In 2015, Fiat Chrysler Automobiles CEO Sergio Marchionne pushed for a merger between FCA and General Motors, arguing that the global auto industry needs to consolidate to deal with ruinous, capital-wasting replication of technology.
Nothing came of the idea, as GM rejected Marchionne’s bid.
On Thursday, FCA reported full-year earnings from 2016, and they were a billion more than in 2015: $6.5 billion versus $5.5 billion, before taxes and interest.
But Marchionne hasn’t completely abandoned his GM-merger dreams. During a conference call with analysts after FCA announced its results, he responded to a question from Morgan Stanley’s Adam Jonas about a rumoured conversation with President Donald Trump, during a meeting this week with automaker CEOs, about an FCA-GM tie-up.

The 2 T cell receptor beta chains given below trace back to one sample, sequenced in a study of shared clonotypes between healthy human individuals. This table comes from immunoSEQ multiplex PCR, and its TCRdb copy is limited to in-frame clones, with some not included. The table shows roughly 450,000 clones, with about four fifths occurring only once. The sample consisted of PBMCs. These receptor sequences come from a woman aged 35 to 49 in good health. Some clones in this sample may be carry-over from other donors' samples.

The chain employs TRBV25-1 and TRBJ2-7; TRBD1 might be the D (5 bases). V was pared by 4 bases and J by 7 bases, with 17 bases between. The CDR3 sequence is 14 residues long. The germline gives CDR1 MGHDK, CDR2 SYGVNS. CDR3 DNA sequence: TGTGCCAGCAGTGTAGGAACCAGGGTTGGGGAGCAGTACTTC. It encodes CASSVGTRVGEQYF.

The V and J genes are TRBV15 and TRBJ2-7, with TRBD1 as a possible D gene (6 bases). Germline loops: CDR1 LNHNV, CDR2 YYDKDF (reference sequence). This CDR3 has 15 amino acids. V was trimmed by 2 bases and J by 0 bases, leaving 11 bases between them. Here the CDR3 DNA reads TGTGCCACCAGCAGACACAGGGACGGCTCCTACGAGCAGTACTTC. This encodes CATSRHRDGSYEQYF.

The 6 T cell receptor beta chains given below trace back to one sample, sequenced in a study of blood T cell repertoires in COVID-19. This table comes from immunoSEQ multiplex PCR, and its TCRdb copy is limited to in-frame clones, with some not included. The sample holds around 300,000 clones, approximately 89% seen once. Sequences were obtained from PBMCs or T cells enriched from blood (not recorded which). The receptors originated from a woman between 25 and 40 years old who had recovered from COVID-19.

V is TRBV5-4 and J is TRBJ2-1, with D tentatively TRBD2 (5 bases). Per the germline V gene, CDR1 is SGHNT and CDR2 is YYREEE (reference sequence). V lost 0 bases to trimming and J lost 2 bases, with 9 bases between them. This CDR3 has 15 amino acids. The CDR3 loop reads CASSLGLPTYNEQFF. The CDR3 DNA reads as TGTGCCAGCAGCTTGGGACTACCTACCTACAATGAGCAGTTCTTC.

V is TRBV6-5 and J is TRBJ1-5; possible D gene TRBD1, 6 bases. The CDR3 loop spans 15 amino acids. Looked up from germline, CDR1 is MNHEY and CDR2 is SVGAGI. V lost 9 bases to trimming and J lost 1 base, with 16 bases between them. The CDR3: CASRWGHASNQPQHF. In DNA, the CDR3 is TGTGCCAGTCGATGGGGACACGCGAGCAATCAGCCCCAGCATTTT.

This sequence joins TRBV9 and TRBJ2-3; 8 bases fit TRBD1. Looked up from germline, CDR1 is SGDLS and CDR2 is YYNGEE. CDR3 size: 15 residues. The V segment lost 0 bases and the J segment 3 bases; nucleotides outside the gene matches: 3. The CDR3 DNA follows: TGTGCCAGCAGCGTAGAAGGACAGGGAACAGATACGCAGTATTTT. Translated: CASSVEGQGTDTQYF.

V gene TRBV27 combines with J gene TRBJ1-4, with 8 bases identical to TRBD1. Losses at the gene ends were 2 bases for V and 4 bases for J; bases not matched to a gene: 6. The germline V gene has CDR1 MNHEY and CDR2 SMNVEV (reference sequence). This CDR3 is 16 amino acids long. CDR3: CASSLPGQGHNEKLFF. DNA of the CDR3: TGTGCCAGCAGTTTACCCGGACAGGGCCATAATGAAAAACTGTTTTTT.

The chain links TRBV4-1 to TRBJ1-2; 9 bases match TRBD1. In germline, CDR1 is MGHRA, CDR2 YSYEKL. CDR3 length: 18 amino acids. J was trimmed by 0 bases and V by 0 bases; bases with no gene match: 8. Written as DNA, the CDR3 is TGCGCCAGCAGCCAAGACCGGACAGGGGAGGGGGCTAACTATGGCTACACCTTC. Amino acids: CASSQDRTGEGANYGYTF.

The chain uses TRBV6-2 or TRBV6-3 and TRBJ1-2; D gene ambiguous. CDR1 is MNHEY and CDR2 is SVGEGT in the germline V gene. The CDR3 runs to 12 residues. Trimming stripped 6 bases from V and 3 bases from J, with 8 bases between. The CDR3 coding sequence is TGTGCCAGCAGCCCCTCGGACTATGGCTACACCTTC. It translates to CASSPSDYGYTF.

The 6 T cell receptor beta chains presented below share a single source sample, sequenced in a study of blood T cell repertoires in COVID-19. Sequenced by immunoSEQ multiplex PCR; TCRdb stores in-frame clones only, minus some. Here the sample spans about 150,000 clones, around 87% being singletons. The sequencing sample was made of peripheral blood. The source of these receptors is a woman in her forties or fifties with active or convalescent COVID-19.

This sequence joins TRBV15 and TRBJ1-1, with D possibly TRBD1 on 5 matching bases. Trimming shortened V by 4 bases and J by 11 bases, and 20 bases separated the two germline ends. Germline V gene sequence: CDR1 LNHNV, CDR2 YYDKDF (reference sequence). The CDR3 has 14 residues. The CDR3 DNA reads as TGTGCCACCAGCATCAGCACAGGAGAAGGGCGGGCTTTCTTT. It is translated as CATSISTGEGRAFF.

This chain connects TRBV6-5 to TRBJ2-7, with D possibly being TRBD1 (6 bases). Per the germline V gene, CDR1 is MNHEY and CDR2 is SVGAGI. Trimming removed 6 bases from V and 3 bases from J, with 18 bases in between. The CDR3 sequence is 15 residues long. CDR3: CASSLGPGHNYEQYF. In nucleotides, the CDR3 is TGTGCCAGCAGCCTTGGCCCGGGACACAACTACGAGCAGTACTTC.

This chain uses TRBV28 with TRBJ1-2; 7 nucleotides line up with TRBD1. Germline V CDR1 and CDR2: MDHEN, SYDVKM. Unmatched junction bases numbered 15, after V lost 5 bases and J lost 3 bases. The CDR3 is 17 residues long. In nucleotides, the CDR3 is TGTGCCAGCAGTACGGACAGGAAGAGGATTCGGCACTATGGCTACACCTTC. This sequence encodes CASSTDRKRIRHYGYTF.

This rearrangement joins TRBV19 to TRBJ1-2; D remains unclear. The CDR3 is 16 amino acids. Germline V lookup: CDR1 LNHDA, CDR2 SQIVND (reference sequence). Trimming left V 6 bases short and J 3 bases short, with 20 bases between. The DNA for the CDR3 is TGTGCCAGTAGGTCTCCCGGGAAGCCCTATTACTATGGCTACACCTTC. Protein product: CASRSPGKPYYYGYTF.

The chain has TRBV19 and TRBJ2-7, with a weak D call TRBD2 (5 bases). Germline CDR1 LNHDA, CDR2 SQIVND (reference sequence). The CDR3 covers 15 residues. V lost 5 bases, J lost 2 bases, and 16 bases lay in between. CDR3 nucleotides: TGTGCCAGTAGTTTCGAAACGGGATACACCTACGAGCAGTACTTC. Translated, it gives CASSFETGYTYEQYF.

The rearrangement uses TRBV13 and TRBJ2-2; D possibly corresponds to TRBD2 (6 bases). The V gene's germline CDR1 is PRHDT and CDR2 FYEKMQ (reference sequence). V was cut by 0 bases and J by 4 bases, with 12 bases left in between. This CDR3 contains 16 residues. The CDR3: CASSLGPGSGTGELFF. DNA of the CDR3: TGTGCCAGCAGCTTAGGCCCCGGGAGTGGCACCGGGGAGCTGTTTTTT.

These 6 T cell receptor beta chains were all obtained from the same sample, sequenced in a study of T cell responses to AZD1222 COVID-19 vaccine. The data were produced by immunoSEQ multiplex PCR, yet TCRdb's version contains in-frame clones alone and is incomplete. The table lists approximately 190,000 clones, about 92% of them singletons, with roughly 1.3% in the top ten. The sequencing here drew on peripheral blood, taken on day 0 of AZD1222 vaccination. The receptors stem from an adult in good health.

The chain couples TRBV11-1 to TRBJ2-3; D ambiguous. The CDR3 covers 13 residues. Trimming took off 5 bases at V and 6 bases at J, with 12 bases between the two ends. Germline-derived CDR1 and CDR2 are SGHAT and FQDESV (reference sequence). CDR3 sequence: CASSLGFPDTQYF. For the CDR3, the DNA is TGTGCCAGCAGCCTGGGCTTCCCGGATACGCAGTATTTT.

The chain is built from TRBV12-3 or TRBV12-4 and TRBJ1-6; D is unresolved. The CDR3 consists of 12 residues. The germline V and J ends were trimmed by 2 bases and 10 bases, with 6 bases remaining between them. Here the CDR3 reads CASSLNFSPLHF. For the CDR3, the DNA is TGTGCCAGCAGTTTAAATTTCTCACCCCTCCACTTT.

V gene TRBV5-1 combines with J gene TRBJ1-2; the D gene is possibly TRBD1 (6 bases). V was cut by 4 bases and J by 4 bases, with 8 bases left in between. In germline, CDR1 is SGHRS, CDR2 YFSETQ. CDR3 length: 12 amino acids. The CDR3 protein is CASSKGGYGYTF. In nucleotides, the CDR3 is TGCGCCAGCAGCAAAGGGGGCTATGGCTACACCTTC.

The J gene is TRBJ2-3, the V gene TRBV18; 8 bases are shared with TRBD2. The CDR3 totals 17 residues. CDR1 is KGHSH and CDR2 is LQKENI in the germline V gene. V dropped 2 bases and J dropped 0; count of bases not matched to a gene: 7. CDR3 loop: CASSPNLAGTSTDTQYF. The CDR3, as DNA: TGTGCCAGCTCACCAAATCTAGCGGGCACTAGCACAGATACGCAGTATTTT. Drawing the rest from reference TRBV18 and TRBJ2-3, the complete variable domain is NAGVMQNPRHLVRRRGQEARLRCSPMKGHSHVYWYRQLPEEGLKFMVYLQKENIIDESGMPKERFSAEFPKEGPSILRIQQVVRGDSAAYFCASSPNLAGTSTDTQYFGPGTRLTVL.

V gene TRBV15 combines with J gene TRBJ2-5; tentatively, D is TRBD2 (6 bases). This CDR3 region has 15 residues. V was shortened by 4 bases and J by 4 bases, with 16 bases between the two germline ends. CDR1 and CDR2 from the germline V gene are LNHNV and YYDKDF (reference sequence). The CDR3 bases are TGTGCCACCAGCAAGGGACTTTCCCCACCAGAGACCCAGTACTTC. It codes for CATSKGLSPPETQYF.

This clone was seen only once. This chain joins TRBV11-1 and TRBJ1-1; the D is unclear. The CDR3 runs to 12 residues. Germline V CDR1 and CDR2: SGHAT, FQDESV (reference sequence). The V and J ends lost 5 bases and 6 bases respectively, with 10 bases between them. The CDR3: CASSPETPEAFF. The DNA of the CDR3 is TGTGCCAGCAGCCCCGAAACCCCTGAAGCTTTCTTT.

Marchionne said that he hadn’t talked to Trump about the idea, and he also said that any further discussion about a merger was a distraction for FCA in executing on its plans.
“It’s not in the cards — we were rejected,” he said about the GM flirtation.
But then he ventured the possibility of what he called a “beer conversation at a bar.”
“A tie-up of that calibre would create largest American car company in the US, and create the largest car company in the world, and it would be American-based.”
It would also create an unholy hodgepodge of overlapping brands and products.
But for Marchionne, it would also perhaps serve Trump’s “America First” agenda. So he clearly hasn’t stopped thinking about the merger.
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